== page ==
There must be urgent need of accurate measurement of progress so that fair share and equality and sustainability is possible.

Well-being necessitates an immediate, aggressive, and ongoing campaign to change the indicators that decision makers are using to guide policies and evaluate progress. We need indicators that promote truly sustainable development and the development that improves the quality of human life while living within  and supporting ecosystems.**

Three leading economists and academia at Davos agree: “GDP is a poor way of assessing the health of our economies and we urgently need to find a new measure.” They are IMF head Christine Lagarde, Nobel Prize-winning economist Joseph Stiglitz, and MIT professor Erik Brynjolfsson. They stressed that ‘‘as the world changes, so too should the way we measure progress.’**

We may be happy in our business and profit but, of course, we are losing much more. GDP cannot measure the welbeings. It is a poor tool of measuring progress.

A country’s GDP is an estimate of the total value of goods and services they produce. But even when the concept was first developed back in the late 1930s, the man behind it, Simon Kuznets, warned it was not a suitable measure of a country’s economic development: “He understood that GDP is not a welfare measure, it is not a measure of how well we are all doing. It counts the things that we’re buying and selling, but it’s quite possible for GDP to go in the opposite direction of welfare” So it is already late to think about the measurement of wellbeing or welfare.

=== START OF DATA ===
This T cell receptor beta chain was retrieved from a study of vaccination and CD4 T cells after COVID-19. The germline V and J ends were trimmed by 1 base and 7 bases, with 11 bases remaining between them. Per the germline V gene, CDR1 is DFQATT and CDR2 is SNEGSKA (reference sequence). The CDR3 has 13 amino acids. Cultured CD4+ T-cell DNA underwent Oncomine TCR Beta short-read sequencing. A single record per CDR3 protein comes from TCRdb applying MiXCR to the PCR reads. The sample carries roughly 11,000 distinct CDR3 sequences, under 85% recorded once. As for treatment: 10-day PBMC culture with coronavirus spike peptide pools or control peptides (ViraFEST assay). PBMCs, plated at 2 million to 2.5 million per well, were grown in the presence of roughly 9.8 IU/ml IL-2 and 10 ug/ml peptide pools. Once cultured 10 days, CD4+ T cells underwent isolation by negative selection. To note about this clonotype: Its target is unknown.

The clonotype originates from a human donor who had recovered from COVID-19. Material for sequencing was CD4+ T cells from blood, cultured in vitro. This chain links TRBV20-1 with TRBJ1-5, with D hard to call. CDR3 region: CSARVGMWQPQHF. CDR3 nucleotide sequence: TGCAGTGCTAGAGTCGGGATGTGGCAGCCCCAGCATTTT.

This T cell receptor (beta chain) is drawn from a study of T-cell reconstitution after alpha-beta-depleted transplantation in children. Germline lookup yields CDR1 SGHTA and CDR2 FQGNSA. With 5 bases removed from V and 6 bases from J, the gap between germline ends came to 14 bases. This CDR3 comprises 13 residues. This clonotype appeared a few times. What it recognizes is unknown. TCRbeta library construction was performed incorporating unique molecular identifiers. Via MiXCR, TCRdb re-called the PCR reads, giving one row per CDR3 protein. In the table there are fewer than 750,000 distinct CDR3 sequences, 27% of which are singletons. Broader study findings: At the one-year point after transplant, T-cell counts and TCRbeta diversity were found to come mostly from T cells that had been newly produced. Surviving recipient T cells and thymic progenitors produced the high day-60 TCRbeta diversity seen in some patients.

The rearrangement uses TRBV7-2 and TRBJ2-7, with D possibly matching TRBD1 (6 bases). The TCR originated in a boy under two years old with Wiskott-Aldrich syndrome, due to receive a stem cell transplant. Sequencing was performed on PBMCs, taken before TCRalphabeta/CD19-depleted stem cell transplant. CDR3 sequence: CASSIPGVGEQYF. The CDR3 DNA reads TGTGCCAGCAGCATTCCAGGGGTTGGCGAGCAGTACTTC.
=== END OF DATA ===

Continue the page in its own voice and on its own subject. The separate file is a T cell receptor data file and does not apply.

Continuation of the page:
Today, with the changes brought on by the Fourth Industrial Revolution, the measure is even less of a reflection of the things that really matter: “We need a new model for growth. Just as we’re reinventing business, we need to reinvent the way we measure the economy,” the MIT professor added.** Robert Kennedy says “GDP measures everything except that which makes life worthwhile”.


So ‘‘GDP measures income, but not equality, it measures growth, but not destruction, and it ignores values like social cohesion and the environment. Yet, governments, businesses and probably most people swear by it. According to François Lequiller part of the problem is that perhaps we expect too much. Though it is fair to say that GDP only captures the wellbeing that results from the production of goods and services.”**

We may be happy in our business and profit but, of course, we are losing much more. GDP cannot measure the welbeings. It is a poor tool of measuring progress. Using wrong measurement of progress we just achieve wrong result. So There must be urgent need of accurate measurement of progress so that fair share and equality and sustainability is possible.

By -Jesi, 2016

Feature Image: World Economic Forum


8 thoughts on “Gross Domestic Happiness- GDH

  1. I agree GDP is a terrible measure of happiness, but loved Denmark being the happiest because of their social programs.

    Liked by 2 people

    1. INCOMESCO / Jesi 08/04/2016 — 9:02 am

      Thank you. That’s true. Denmark has good social programme to look after people, I think.


    1. INCOMESCO / Jesi 08/04/2016 — 8:39 pm

      Explored new concept ! Thank you Nico 🙂

      Liked by 1 person

  2. Reblogged this on Notes from the Overground and commented:

    Fascinating stuff.

    Liked by 2 people

    1. INCOMESCO / Jesi 10/04/2016 — 9:10 am

      Thank you for reblogging this post.


Comments are closed.

%d bloggers like this:
search previous next tag category expand menu location phone mail time cart zoom edit close